The 2012 Man Booker Prize shortlist has been announced with all of its usual fanfare. Hilary Mantel is leading the pack with Bring Up The Bodies, the follow up to her historical novel Wolf Hall, which won the prize back in 2009.
If Mantel wins this year, she’ll be the first British writer to win the prize twice, following in the footsteps of literary heavyweights Peter Carey and J. M. Coetzee. And many – including me – believe it would be well deserved. In the first two parts of her Wolf Hall trilogy, Mantel has created a richly drawn, tangible and absorbing portrait of Henry VIII’s court. And even better, she declared she would spend her 2009 winnings on “sex, drugs and rock and roll”. A hands-down winner in my book.
It’s a good year all round for women writers, who make up half of the Man Booker shortlist. Deborah Levy’s first novel in some fifteen years, the poetic Swimming Home, has been shortlisted alongside The Lighthouse, Alison Moore’s stunning debut novel. The latter is a sparsely written tale of loneliness and abandonment and is well worth a read.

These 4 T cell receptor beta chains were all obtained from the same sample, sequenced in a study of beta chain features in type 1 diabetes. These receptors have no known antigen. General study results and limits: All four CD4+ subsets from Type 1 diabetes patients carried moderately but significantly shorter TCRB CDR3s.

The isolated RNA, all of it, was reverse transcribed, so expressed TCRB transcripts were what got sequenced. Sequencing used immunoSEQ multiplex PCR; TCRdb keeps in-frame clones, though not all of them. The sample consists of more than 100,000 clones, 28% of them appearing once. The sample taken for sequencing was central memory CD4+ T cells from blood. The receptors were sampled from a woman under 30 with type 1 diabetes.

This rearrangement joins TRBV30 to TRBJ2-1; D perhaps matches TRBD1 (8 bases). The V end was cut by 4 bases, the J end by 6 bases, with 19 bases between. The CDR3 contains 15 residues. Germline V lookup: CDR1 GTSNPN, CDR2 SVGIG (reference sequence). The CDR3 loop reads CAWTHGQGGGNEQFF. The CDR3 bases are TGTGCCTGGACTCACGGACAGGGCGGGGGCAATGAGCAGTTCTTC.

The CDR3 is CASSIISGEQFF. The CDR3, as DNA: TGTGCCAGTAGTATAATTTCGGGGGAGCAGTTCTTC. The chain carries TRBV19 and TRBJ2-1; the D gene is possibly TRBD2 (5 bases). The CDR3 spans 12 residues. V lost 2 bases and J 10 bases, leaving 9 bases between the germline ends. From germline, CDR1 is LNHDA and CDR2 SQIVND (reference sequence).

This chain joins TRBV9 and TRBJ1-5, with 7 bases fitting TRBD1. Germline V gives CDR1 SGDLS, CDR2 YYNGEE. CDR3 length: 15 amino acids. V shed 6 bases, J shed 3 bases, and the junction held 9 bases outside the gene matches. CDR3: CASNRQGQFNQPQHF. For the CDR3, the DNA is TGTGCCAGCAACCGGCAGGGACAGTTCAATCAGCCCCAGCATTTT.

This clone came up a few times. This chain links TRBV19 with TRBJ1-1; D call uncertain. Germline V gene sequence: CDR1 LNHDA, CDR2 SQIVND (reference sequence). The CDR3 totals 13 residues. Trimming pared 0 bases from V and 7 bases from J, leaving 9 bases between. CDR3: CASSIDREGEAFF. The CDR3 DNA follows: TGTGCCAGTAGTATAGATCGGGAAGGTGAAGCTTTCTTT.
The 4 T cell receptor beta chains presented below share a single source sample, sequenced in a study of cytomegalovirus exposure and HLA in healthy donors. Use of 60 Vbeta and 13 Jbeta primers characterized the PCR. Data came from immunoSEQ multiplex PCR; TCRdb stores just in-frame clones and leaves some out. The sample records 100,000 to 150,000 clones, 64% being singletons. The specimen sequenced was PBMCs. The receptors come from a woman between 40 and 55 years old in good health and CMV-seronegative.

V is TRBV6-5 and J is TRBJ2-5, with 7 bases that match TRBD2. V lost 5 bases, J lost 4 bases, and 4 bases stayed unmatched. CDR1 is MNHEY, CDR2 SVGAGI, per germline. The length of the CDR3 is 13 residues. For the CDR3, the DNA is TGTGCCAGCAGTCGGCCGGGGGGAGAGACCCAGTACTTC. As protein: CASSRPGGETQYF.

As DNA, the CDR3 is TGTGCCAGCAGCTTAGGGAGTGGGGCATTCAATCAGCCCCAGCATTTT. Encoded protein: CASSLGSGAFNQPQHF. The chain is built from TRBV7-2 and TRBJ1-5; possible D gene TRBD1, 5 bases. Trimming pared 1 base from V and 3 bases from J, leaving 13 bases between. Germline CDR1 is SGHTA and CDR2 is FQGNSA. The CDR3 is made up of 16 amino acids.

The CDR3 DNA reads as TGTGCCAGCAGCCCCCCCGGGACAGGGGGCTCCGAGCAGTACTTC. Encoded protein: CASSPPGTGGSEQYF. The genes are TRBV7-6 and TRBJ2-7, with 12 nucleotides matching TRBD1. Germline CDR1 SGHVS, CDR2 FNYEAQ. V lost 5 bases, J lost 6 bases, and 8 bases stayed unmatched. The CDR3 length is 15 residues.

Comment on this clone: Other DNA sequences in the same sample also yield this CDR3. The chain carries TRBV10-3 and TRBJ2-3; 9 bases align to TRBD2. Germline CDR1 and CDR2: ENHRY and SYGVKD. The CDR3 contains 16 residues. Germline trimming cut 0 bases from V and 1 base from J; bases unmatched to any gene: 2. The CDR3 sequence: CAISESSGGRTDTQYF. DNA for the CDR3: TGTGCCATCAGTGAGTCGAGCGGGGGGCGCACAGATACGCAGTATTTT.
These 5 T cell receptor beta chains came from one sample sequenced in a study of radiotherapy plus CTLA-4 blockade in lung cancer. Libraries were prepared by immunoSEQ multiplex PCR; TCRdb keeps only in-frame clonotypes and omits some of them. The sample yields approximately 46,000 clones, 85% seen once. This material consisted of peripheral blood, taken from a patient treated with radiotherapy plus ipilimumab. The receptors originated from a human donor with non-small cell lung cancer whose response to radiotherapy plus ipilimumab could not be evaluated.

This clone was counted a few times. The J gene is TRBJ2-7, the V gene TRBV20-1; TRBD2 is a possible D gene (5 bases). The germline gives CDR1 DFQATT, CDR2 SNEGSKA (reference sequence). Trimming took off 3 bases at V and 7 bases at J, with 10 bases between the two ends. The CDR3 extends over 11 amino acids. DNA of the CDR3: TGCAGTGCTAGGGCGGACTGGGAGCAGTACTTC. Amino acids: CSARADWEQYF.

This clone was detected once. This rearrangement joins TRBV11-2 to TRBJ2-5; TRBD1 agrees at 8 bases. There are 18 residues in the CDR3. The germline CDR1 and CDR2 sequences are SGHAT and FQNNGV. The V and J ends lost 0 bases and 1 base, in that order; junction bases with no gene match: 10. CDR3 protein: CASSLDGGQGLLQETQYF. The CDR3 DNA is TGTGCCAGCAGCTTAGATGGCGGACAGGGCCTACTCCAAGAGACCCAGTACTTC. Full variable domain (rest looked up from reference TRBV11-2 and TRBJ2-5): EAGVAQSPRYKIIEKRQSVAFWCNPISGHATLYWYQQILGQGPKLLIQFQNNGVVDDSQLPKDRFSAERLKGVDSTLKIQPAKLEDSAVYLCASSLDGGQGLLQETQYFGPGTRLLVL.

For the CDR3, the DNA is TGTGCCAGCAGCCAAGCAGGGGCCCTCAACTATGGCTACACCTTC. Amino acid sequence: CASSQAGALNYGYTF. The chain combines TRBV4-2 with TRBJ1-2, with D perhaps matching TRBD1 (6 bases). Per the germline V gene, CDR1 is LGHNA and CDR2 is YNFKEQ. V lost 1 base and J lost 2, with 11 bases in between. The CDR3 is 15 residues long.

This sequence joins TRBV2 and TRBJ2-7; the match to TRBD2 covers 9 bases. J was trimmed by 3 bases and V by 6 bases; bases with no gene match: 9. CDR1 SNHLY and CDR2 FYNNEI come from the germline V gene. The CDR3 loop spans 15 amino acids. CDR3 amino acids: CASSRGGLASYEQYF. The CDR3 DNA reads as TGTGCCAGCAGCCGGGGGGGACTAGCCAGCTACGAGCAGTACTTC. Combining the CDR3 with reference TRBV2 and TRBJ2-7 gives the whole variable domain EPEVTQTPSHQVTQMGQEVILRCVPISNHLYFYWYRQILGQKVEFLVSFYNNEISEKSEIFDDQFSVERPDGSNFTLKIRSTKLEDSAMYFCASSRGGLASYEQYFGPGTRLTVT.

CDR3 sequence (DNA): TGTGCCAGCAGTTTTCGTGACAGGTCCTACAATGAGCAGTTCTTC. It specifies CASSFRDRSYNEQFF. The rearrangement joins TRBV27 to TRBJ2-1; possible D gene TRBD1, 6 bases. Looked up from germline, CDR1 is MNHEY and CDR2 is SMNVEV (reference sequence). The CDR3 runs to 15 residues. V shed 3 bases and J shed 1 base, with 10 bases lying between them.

Smaller, independent publishers have done well this year too, with And Other Stories, Salt Publishing and Myrmidon Books all hoping to benefit from the ‘Booker bounce’: the increase in sales that typically follows when a book is shortlisted. With the publishing industry in what seems like perpetual turmoil, this can only be a good thing.
Also shortlisted are Will Self’s stream of consciousness tome, Umbrella (I am firmly in the "Self’s Prose Is Impenetrable" camp, though I’m sure he’s not that bothered), poet Jeet Thayil’s vibrant and chaotic debut story of a Mumbai opium den, Narcopolis, and World War II novel, The Garden of Evening Mists by Malaysian author Tan Twan Eng.
The winner will be announced on Tuesday 16th October 2012.
Hilar Mantel image via Man Booker Prize Media Centre